or another nearby for the save.
One high stress jaunt, first and last,
one less item on my bucket list.
Author’s Comment: Wet Exit is a memoir of my one and only kayak trip. For 30 years I imagined myself in a kayak, running the rapids, admiring the grace and skill of folks I saw on the Nantanala River near Bryson City NC. But I never made the opportunity happen. Finally a friend arranged it all for me. But something unexpected happened inside me, a profound fear that only left me when I put this poem on paper.
Bio: Mary Ricketson, Murphy, NC, has been writing 20 years to satisfy a hunger. She is inspired by nature and her work as a counselor. Her poetry has been published in Wild Goose Poetry Review, Future Cycle Press, Journal of Kentucky Studies, Lights in the Mountains, Echoes Across the Blue Ridge, Freeing Jonah, and her chapbook I Hear the River Call My Name. She is a member of North Carolina Writers Network and is president of Ridgeline Literary Alliance.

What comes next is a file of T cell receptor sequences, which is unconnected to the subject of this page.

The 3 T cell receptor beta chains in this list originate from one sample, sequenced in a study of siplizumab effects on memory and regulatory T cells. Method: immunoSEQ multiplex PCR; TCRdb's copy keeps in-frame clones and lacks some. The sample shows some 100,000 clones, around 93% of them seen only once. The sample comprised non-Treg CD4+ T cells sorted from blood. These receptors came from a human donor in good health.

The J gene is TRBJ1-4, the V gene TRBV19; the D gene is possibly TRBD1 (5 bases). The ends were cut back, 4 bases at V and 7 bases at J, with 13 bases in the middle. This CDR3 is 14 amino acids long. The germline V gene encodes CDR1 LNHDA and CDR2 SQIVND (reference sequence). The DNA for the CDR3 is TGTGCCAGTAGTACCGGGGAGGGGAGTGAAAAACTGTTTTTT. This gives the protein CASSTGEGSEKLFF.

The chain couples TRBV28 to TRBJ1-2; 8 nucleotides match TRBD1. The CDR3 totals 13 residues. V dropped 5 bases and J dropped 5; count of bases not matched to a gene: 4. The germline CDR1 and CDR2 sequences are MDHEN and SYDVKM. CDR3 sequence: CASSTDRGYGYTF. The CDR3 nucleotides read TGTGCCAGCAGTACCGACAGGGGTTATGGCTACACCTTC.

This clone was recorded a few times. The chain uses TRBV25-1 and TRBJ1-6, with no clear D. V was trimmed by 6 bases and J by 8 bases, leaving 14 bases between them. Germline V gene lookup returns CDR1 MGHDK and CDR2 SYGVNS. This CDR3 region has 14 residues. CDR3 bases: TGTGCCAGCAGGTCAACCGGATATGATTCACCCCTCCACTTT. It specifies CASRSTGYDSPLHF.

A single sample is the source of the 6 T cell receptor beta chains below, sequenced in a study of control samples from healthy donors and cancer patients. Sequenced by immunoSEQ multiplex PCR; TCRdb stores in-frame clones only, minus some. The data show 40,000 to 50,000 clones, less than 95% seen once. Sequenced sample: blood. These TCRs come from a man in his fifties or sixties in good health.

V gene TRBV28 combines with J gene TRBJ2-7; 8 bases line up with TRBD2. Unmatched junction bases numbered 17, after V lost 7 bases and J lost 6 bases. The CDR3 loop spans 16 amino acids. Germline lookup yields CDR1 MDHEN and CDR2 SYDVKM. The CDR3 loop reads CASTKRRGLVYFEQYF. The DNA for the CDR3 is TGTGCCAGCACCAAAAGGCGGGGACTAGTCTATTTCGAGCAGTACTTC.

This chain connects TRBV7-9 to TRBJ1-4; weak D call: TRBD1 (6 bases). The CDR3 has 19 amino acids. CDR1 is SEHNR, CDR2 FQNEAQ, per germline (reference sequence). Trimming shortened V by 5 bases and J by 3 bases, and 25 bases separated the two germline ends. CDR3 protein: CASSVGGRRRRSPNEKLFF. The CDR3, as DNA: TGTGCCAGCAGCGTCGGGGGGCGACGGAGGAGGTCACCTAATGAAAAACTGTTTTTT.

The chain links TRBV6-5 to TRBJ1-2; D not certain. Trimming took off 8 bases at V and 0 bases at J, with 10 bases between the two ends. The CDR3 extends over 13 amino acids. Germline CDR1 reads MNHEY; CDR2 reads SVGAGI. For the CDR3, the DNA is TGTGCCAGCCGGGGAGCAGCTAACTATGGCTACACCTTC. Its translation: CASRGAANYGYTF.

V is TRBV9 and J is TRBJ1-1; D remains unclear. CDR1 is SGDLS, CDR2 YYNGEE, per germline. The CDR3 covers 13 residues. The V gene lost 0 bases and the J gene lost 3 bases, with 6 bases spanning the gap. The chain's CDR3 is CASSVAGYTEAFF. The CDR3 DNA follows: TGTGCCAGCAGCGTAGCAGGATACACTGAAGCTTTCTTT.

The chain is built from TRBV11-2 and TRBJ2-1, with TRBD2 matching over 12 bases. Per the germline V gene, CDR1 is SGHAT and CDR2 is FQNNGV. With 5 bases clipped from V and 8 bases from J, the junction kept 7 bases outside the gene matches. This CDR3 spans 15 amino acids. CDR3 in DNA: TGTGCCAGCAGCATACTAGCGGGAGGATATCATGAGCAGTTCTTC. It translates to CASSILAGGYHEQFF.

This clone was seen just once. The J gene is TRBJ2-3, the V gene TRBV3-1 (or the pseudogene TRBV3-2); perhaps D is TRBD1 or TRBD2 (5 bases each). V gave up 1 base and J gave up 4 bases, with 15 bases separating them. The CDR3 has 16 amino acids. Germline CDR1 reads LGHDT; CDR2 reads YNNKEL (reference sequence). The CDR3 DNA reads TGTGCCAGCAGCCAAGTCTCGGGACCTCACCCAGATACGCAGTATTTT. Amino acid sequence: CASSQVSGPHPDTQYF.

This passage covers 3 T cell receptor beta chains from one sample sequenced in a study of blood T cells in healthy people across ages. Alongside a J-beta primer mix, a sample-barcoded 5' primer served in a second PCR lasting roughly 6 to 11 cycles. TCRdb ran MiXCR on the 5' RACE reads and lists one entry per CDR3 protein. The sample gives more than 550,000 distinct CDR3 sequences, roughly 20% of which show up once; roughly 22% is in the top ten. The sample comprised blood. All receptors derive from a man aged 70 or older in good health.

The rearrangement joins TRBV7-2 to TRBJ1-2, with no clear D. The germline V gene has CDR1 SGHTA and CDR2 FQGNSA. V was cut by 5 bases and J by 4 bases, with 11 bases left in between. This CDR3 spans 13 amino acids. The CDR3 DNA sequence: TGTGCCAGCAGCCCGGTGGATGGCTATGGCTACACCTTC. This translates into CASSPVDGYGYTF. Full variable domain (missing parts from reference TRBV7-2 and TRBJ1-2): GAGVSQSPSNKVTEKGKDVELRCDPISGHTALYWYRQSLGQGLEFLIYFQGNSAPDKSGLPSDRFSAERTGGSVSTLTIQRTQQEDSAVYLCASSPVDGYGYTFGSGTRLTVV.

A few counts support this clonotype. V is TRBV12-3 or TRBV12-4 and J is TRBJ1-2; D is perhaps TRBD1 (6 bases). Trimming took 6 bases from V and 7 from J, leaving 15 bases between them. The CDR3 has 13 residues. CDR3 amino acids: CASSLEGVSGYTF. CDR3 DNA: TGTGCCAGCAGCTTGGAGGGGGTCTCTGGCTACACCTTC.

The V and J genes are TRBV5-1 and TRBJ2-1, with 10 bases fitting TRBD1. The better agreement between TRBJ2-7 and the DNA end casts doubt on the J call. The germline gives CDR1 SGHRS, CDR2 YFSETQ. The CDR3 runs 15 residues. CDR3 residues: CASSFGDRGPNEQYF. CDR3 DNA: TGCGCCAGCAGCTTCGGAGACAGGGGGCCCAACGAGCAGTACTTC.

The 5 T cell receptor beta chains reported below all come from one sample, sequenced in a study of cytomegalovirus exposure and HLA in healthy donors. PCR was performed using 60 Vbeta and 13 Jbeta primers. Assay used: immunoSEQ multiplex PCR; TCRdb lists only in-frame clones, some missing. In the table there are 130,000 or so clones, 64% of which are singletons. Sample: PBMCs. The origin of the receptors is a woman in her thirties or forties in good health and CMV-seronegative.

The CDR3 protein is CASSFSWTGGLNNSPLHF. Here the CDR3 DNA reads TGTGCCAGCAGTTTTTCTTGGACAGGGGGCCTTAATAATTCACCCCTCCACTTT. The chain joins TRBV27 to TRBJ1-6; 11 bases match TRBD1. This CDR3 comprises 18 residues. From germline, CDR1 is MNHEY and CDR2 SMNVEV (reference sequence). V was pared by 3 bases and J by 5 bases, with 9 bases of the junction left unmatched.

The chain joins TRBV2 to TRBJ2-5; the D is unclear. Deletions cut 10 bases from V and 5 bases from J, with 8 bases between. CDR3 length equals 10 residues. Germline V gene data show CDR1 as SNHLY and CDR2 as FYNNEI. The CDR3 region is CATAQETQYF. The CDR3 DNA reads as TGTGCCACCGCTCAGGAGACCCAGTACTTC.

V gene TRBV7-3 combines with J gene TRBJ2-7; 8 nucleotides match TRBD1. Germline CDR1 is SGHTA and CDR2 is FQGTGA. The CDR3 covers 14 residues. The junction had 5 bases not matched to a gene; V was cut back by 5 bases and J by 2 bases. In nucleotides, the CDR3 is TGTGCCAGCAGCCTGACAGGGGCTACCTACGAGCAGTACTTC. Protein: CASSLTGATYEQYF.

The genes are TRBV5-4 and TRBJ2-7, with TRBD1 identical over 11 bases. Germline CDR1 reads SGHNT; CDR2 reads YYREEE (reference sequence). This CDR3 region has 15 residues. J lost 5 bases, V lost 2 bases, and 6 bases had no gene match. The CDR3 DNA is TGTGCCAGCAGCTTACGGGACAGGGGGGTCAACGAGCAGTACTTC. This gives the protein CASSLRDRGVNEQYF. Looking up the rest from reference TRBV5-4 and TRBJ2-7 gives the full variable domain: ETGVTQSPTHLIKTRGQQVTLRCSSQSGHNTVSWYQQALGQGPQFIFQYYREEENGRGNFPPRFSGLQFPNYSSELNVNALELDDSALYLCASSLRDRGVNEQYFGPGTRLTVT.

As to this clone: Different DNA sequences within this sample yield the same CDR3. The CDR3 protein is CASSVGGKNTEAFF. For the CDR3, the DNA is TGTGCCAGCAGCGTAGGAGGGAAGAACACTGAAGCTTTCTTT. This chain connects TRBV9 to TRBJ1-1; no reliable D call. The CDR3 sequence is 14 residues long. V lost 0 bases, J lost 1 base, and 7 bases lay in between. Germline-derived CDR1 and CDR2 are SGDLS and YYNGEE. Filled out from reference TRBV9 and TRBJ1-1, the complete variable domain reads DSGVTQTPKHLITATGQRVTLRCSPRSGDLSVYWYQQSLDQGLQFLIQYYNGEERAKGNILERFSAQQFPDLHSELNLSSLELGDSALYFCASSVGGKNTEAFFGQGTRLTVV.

THEY FELL LIKE RAIN
China 1958: as part of the Great Leap Forward campaign to preserve grain by destroying pests, four million sparrows were killed. Two years later, when locusts invaded, thirty million people starved to death.
A peoples’ farm collective in a country
rich with jade is the setting for this picture,
an unsettling act of war. A multitude
of peasants who are absent
from this scene toil endlessly in umber fields
of grain: tilling, hoeing, picking, packing
bags of treasure: sacks of precious rice.
In the background of the painting, strung
all across the scene, tree-sized heaps
resembling hills— lifeless
lumps of clay. With deft
exquisite brush strokes, hues of blue
and black, the artist has depicted hills
of dead and dying birds.
Children in the foreground
armed with dim grey pots and pans,
caught banging clanging
in a screaming screeching frenzy,
chasing sparrows, breaking eggs,
destroying pests for Chairman Mao.
Pigtails drooping, one small child looks out from
darkly solemn eyes, with hands outstretched
her body bent above
that of a dying bird.
But, on her shoulder, firmly planted,
an older sibling’s grim command
—Continue with your task.
Ann Fox Chandonnet
CIRCLE OF STONES
Mules and hens settle.
Too dark now for chores,
and everyone drifts to his circle of stones.
Even the spider pauses in her weaving.
Leaves spiral down,
but the oaks will hold tight their crop